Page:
'Rolling Papers' Week, Day 2: Meet Wiz Khalifa's new muse, radio

'Hopes and Dreams' provides spins 'Black and Yellow' and 'Roll Up' can not

March 29, 2011|By Wesley Case

It’s Rolling Papers Week at Louder Now. Wiz Khalifa, hip-hop’s young pothead-in-charge, drops his highly anticipated major-label debut Tuesday. Every day this week, I’m going to analyze the tracks: what works, what doesn’t and what it means for a rap star clearly interested in crossing over to mainstream success.

3. “Black and Yellow” (Produced by Stargate)
What else is there to say about “Black and Yellow”? It’s the best pure rap single in years, and it rose to No. 1 in a beautiful way. It was an ode to his city without sounding like a showtune (Jay-Z’s “Empire State of Mind”). It didn’t need a slick Bruno Mars hook (B.o.B’s “Nothin’ On You”). And it didn’t have the benefit of riding a Young Money wave of nearly guaranteed success (Drake’s “Over,” Nicki Minaj’s “Your Love”). Instead, Wiz went with his radio-hungry gut, collaborating with Norwegian producers Stargate, a duo more accustomed to working with pop divas than weed-head rappers from a blue-collar city. It also helps that Stargate brought Wiz a teed-up grand slam.

The song’s beat is and has always been the star: the heavy chords of the synths, the twinkling notes on top that Wiz (and every other rapper) perfectly mimics, the soft thump of the 808 drums. A lesser rapper could have made it a hit, but Wiz deserves recognition for never reaching. (This will continue to come up this week: Wiz Goes Pop! only works when it’s within his chilled-out lane.) He brilliantly toes the line of Pittsburgh pride and general bragging that could work in Anywhere, U.S.A. The topics are the same (weed, cars, women) but Wiz raps with such style that it sounds brand new. He makes starting a car with a button sound as cool as having a driver for a Maybach. And the best part about “Black and Yellow” is that still sounds as crisp as it did six months ago.

4. “Roll Up” (Produced by Stargate)
Ah, the “Black and Yellow” follow-up many believed would be a smash that failed to catch a spark. Doubling-down on “Roll Up” makes sense like picking a No. 1 team to win March Madness: the players are proven so why wouldn’t the momentum continue? (Can you tell I'm still bitter about Duke?) But “Roll Up” isn’t nearly as strong as “Black and Yellow” for many reasons. It’s a for-the-women track that makes Wiz the try-hard lothario rather than the blissful stoner (guess which hat looks better). The title “Roll Up” isn’t as clever as Wiz thinks it is (oh, it’s not about weed? Wow!). Weak drums. And most noticeably, repeating, “I roll up, I roll up” isn’t an effective-enough hook to repeat the ubiquitous success of “Black and Yellow.” It’s a boring track that tries to win you over with each spin — “this is OK for loverboy-rap, I guess” “I think I don’t mind the bridge?” — but there’s just too many hurdles. (Radio, Wiz’s non-smokeable muse, agrees — “Roll Up’s” peak position on Billboard’s Hot 100 is No. 45.).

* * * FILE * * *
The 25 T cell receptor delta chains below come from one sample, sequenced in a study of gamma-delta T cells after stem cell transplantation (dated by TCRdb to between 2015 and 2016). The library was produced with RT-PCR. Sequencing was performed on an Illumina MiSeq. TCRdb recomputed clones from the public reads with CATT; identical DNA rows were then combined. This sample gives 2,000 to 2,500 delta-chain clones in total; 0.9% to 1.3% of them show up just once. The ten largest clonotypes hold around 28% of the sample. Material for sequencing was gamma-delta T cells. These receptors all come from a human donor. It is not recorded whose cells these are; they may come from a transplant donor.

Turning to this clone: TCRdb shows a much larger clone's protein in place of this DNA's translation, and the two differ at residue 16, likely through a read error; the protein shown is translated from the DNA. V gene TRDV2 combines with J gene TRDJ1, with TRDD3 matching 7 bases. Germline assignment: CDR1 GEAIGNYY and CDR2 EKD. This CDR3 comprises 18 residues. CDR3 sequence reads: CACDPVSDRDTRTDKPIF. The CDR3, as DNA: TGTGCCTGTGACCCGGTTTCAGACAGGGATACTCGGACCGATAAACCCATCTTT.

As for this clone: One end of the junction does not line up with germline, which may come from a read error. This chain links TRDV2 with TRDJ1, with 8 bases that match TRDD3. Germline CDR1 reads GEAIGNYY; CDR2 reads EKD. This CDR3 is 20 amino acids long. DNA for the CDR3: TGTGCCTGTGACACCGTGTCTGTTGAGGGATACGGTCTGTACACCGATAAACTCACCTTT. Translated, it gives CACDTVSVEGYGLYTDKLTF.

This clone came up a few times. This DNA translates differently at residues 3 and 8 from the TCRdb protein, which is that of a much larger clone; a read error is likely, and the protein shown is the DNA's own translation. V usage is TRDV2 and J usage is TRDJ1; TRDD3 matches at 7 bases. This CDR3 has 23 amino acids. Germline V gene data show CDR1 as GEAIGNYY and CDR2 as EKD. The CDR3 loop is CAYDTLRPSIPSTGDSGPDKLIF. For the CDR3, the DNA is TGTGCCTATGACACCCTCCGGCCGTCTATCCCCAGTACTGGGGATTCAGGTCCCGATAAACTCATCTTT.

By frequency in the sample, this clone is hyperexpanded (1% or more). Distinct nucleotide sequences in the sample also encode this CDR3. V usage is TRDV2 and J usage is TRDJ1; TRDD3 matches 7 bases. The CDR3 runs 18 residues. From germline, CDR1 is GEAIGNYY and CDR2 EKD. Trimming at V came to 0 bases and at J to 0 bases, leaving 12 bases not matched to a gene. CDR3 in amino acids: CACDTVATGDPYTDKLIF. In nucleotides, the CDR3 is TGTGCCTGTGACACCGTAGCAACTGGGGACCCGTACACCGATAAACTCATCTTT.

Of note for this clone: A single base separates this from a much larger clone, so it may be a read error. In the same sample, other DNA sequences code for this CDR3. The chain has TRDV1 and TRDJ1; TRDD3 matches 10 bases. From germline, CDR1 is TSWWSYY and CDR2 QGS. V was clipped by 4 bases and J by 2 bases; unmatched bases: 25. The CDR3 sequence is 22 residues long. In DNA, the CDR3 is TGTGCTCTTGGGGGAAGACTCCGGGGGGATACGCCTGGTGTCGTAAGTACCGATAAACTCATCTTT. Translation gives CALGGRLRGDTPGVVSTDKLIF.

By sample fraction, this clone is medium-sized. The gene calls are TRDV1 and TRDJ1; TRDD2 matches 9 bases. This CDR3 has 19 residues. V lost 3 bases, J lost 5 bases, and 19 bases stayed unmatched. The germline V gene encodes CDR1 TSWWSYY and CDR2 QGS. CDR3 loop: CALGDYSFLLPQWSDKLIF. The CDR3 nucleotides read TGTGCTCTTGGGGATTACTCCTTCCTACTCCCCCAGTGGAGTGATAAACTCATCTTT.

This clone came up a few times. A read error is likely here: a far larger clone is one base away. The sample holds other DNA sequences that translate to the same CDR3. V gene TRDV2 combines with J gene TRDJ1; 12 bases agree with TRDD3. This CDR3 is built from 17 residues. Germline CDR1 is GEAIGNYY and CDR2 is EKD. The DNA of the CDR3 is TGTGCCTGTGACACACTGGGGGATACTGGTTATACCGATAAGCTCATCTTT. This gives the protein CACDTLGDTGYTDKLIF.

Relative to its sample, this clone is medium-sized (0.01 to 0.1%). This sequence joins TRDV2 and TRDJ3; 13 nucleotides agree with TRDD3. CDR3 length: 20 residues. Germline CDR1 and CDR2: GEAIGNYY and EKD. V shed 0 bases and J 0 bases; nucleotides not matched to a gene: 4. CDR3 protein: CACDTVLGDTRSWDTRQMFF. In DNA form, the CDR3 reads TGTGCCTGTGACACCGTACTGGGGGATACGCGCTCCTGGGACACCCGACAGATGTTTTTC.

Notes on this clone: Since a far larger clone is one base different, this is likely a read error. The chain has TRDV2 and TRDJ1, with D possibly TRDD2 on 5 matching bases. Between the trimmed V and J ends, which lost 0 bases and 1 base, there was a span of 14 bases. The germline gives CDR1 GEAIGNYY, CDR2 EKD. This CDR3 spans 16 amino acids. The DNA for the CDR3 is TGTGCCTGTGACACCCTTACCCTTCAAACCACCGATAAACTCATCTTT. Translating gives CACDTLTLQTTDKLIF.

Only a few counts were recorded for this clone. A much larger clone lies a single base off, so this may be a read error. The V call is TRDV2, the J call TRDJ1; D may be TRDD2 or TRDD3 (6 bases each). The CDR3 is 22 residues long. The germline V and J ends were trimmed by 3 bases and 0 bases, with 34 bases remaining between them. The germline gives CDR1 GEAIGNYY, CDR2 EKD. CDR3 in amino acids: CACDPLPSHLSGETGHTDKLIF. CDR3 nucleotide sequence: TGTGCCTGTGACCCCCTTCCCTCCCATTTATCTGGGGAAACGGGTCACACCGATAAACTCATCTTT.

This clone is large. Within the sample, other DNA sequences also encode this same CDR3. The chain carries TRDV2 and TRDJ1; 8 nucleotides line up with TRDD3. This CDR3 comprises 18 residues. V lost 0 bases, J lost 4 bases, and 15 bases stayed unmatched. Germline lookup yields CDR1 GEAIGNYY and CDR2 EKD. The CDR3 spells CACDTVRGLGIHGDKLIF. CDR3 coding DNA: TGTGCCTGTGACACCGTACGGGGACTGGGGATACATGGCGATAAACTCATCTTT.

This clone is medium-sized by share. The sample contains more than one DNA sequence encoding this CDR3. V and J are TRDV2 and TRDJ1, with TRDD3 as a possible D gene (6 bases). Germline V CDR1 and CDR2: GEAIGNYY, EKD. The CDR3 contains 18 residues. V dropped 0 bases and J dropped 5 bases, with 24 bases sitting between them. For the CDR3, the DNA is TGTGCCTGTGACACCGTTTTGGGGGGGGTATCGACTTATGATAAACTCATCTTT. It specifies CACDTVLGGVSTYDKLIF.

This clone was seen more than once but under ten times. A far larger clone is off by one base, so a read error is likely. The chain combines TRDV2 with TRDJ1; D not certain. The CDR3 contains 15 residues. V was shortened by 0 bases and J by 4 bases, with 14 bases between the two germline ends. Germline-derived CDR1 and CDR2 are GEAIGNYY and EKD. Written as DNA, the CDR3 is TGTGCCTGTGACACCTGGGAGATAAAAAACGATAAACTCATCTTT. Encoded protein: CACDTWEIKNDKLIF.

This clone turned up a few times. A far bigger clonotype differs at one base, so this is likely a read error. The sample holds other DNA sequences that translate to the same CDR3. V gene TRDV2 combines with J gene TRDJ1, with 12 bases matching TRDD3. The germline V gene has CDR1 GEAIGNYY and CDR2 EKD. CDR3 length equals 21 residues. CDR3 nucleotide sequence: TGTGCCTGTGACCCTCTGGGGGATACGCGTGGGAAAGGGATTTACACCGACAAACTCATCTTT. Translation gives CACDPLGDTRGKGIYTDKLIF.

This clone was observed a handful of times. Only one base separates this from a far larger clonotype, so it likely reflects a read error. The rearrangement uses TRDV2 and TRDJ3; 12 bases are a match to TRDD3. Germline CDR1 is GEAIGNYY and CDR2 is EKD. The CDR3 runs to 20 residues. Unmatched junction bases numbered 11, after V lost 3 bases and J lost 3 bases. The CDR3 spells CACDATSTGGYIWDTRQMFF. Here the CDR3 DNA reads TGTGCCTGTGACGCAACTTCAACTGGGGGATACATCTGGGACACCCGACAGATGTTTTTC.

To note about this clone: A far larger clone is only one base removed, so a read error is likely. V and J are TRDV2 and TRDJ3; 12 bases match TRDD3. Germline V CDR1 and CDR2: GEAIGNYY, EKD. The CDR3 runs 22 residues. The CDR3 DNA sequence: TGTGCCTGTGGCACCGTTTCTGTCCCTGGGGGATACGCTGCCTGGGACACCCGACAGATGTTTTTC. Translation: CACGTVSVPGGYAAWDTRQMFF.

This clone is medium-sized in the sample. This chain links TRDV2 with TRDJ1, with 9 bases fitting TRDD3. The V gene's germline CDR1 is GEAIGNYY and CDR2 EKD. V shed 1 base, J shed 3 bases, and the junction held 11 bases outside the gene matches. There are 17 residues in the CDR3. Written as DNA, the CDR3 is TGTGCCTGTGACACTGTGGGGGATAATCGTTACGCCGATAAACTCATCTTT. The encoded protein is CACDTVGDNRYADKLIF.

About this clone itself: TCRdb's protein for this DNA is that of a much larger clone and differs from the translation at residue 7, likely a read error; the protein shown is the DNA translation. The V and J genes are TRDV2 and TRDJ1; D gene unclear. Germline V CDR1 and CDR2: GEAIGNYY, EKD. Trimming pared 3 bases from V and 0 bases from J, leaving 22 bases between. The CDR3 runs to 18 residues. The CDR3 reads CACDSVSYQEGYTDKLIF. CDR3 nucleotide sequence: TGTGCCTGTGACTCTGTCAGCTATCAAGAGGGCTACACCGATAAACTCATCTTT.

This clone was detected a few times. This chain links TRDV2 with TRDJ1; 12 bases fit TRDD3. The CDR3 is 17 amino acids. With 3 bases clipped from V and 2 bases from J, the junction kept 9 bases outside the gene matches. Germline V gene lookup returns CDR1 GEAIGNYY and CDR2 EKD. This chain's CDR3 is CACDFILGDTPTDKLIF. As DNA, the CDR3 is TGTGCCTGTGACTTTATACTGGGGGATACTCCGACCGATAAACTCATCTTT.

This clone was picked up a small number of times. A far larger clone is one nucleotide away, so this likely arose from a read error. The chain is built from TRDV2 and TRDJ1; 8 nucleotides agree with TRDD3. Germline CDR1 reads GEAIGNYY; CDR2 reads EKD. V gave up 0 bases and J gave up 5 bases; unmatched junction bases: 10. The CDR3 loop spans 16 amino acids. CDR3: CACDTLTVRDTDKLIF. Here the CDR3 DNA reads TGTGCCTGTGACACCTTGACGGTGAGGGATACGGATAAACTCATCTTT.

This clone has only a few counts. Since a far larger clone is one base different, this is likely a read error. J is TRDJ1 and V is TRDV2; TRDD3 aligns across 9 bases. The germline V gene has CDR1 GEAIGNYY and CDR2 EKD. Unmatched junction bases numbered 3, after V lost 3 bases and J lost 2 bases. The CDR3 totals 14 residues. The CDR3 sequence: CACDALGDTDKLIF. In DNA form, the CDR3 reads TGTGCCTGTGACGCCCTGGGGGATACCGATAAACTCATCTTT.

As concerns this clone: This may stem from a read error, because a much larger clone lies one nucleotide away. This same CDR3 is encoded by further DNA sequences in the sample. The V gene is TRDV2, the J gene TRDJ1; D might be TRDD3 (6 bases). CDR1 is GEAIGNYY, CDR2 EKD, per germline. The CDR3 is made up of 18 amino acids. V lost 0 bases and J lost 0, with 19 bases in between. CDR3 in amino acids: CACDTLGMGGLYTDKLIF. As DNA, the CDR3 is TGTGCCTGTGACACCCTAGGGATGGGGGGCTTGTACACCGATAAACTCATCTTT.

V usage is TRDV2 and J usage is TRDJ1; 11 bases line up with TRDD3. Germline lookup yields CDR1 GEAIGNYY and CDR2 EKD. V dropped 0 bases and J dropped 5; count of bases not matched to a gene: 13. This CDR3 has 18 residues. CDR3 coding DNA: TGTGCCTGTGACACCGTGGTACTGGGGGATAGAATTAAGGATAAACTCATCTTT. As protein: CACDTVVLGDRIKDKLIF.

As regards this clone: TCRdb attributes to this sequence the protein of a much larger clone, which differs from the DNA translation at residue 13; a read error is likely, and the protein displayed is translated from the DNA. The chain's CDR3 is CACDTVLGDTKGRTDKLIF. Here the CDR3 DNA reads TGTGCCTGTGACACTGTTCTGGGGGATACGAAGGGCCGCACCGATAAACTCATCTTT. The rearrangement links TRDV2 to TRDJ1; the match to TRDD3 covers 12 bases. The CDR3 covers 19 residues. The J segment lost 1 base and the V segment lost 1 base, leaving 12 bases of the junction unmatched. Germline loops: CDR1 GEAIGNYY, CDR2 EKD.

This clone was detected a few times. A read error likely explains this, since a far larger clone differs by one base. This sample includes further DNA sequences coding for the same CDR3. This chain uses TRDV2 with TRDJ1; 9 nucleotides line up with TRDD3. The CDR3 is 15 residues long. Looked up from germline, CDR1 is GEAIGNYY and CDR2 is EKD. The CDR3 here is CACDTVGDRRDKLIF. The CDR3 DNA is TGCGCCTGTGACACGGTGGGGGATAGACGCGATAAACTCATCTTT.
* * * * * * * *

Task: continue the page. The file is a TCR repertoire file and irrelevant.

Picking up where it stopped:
When “Roll Up” was announced as Rolling Papers’ second single, it became clear just how pop Wiz was willing to stretch. Like I wrote yesterday, that isn’t an automatic death knell as long as Wiz maintains the persona he crafted on his mixtapes — the modern-day hippie that attracts the girl naturally, without donning a cape to save her from her bad boyfriend. Let’s just say “Roll Up” wouldn’t have worked on Kush and Orange Juice.        

5. “Hopes and Dreams” (Produced by Brandon Carrier)
With its barely there beat — seriously, the choppy guitars and 808 drums dispel into the ether, with only Casio snares and hi-hats to keep it from completely vanishing — “Hopes and Dreams” is a natural fit for Wiz. His knack for making listeners feel high with him shines through, like we’re passing a bong as vinyl spins. It’s hard to concentrate on Wiz’s raps because the vibe he’s created with Carrier is that spacey, that hazy. This isn’t new territory for Wiz: old-favorite “Flickin’ Ashes” rides a dusty soul sample but can’t leave the couch; the otherworldly “Up” makes lines such as “walking on the ceiling” seem deliriously possible.

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